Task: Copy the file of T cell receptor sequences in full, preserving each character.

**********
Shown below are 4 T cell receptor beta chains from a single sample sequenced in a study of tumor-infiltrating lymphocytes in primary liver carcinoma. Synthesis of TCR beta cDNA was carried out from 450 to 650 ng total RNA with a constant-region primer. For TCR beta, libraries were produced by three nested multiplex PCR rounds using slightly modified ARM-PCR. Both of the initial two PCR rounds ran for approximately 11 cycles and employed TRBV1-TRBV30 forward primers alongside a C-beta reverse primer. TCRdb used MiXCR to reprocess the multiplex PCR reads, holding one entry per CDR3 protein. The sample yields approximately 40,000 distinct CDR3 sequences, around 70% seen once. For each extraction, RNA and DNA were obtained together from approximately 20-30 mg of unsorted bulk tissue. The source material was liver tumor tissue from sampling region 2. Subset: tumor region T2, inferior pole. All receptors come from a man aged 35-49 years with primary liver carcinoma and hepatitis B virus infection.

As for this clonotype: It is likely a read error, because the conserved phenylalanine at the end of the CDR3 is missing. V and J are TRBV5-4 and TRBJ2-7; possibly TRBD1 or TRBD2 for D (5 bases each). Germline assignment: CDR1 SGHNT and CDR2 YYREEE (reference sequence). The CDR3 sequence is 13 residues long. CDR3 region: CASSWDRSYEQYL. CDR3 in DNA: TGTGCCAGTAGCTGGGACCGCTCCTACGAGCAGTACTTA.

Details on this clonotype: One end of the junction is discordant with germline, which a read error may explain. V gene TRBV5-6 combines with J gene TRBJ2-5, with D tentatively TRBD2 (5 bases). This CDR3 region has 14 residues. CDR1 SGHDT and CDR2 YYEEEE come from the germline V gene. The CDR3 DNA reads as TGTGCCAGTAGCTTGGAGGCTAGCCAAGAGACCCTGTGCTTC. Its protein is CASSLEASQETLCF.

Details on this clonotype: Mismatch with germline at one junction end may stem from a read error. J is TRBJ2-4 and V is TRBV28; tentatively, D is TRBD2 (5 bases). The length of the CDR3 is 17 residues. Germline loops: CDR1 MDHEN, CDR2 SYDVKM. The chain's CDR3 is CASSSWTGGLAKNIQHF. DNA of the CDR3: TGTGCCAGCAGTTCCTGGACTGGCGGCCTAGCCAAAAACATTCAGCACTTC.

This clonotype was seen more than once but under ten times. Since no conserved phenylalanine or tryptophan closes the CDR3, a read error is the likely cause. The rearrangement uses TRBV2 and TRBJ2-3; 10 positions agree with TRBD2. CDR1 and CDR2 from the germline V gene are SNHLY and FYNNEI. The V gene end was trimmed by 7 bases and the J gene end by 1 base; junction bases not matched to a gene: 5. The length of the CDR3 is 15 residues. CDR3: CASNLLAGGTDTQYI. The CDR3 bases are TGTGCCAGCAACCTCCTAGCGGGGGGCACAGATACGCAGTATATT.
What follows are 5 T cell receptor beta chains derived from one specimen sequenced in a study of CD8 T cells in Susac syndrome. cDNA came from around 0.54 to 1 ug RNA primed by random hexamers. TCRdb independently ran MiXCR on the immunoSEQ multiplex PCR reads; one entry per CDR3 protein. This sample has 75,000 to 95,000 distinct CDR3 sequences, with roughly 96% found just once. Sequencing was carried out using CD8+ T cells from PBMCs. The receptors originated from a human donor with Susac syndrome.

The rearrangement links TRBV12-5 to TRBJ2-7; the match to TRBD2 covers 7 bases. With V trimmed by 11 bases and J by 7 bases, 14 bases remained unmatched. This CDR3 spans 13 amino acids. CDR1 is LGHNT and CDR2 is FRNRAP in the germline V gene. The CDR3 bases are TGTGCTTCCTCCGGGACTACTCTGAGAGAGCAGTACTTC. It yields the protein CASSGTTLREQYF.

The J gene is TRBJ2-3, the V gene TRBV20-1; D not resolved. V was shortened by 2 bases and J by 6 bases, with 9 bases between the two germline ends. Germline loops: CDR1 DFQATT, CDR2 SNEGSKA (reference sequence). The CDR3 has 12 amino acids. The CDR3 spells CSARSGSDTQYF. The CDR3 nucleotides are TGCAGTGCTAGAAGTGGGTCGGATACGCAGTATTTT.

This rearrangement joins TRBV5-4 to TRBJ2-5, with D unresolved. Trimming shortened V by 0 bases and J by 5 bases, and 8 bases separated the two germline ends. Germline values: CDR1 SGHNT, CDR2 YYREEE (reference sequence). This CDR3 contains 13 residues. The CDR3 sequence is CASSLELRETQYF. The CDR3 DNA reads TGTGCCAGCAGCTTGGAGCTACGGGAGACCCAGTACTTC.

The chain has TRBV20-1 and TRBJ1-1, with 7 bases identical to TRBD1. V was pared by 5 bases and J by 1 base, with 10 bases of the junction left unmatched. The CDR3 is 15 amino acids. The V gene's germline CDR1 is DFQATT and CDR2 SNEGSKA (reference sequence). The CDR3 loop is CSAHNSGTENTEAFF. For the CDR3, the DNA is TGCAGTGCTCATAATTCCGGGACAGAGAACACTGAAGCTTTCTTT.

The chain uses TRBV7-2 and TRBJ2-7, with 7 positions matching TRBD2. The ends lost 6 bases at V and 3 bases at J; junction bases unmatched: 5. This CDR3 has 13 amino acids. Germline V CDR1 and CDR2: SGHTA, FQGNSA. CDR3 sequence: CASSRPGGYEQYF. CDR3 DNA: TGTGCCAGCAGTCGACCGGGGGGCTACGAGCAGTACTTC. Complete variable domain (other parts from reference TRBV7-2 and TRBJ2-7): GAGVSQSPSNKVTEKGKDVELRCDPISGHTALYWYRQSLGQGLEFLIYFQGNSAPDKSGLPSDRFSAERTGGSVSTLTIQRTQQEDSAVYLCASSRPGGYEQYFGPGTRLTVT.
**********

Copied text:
Shown below are 4 T cell receptor beta chains from a single sample sequenced in a study of tumor-infiltrating lymphocytes in primary liver carcinoma. Synthesis of TCR beta cDNA was carried out from 450 to 650 ng total RNA with a constant-region primer. For TCR beta, libraries were produced by three nested multiplex PCR rounds using slightly modified ARM-PCR. Both of the initial two PCR rounds ran for approximately 11 cycles and employed TRBV1-TRBV30 forward primers alongside a C-beta reverse primer. TCRdb used MiXCR to reprocess the multiplex PCR reads, holding one entry per CDR3 protein. The sample yields approximately 40,000 distinct CDR3 sequences, around 70% seen once. For each extraction, RNA and DNA were obtained together from approximately 20-30 mg of unsorted bulk tissue. The source material was liver tumor tissue from sampling region 2. Subset: tumor region T2, inferior pole. All receptors come from a man aged 35-49 years with primary liver carcinoma and hepatitis B virus infection.

As for this clonotype: It is likely a read error, because the conserved phenylalanine at the end of the CDR3 is missing. V and J are TRBV5-4 and TRBJ2-7; possibly TRBD1 or TRBD2 for D (5 bases each). Germline assignment: CDR1 SGHNT and CDR2 YYREEE (reference sequence). The CDR3 sequence is 13 residues long. CDR3 region: CASSWDRSYEQYL. CDR3 in DNA: TGTGCCAGTAGCTGGGACCGCTCCTACGAGCAGTACTTA.

Details on this clonotype: One end of the junction is discordant with germline, which a read error may explain. V gene TRBV5-6 combines with J gene TRBJ2-5, with D tentatively TRBD2 (5 bases). This CDR3 region has 14 residues. CDR1 SGHDT and CDR2 YYEEEE come from the germline V gene. The CDR3 DNA reads as TGTGCCAGTAGCTTGGAGGCTAGCCAAGAGACCCTGTGCTTC. Its protein is CASSLEASQETLCF.

Details on this clonotype: Mismatch with germline at one junction end may stem from a read error. J is TRBJ2-4 and V is TRBV28; tentatively, D is TRBD2 (5 bases). The length of the CDR3 is 17 residues. Germline loops: CDR1 MDHEN, CDR2 SYDVKM. The chain's CDR3 is CASSSWTGGLAKNIQHF. DNA of the CDR3: TGTGCCAGCAGTTCCTGGACTGGCGGCCTAGCCAAAAACATTCAGCACTTC.

This clonotype was seen more than once but under ten times. Since no conserved phenylalanine or tryptophan closes the CDR3, a read error is the likely cause. The rearrangement uses TRBV2 and TRBJ2-3; 10 positions agree with TRBD2. CDR1 and CDR2 from the germline V gene are SNHLY and FYNNEI. The V gene end was trimmed by 7 bases and the J gene end by 1 base; junction bases not matched to a gene: 5. The length of the CDR3 is 15 residues. CDR3: CASNLLAGGTDTQYI. The CDR3 bases are TGTGCCAGCAACCTCCTAGCGGGGGGCACAGATACGCAGTATATT.
What follows are 5 T cell receptor beta chains derived from one specimen sequenced in a study of CD8 T cells in Susac syndrome. cDNA came from around 0.54 to 1 ug RNA primed by random hexamers. TCRdb independently ran MiXCR on the immunoSEQ multiplex PCR reads; one entry per CDR3 protein. This sample has 75,000 to 95,000 distinct CDR3 sequences, with roughly 96% found just once. Sequencing was carried out using CD8+ T cells from PBMCs. The receptors originated from a human donor with Susac syndrome.

The rearrangement links TRBV12-5 to TRBJ2-7; the match to TRBD2 covers 7 bases. With V trimmed by 11 bases and J by 7 bases, 14 bases remained unmatched. This CDR3 spans 13 amino acids. CDR1 is LGHNT and CDR2 is FRNRAP in the germline V gene. The CDR3 bases are TGTGCTTCCTCCGGGACTACTCTGAGAGAGCAGTACTTC. It yields the protein CASSGTTLREQYF.

The J gene is TRBJ2-3, the V gene TRBV20-1; D not resolved. V was shortened by 2 bases and J by 6 bases, with 9 bases between the two germline ends. Germline loops: CDR1 DFQATT, CDR2 SNEGSKA (reference sequence). The CDR3 has 12 amino acids. The CDR3 spells CSARSGSDTQYF. The CDR3 nucleotides are TGCAGTGCTAGAAGTGGGTCGGATACGCAGTATTTT.

This rearrangement joins TRBV5-4 to TRBJ2-5, with D unresolved. Trimming shortened V by 0 bases and J by 5 bases, and 8 bases separated the two germline ends. Germline values: CDR1 SGHNT, CDR2 YYREEE (reference sequence). This CDR3 contains 13 residues. The CDR3 sequence is CASSLELRETQYF. The CDR3 DNA reads TGTGCCAGCAGCTTGGAGCTACGGGAGACCCAGTACTTC.

The chain has TRBV20-1 and TRBJ1-1, with 7 bases identical to TRBD1. V was pared by 5 bases and J by 1 base, with 10 bases of the junction left unmatched. The CDR3 is 15 amino acids. The V gene's germline CDR1 is DFQATT and CDR2 SNEGSKA (reference sequence). The CDR3 loop is CSAHNSGTENTEAFF. For the CDR3, the DNA is TGCAGTGCTCATAATTCCGGGACAGAGAACACTGAAGCTTTCTTT.

The chain uses TRBV7-2 and TRBJ2-7, with 7 positions matching TRBD2. The ends lost 6 bases at V and 3 bases at J; junction bases unmatched: 5. This CDR3 has 13 amino acids. Germline V CDR1 and CDR2: SGHTA, FQGNSA. CDR3 sequence: CASSRPGGYEQYF. CDR3 DNA: TGTGCCAGCAGTCGACCGGGGGGCTACGAGCAGTACTTC. Complete variable domain (other parts from reference TRBV7-2 and TRBJ2-7): GAGVSQSPSNKVTEKGKDVELRCDPISGHTALYWYRQSLGQGLEFLIYFQGNSAPDKSGLPSDRFSAERTGGSVSTLTIQRTQQEDSAVYLCASSRPGGYEQYFGPGTRLTVT.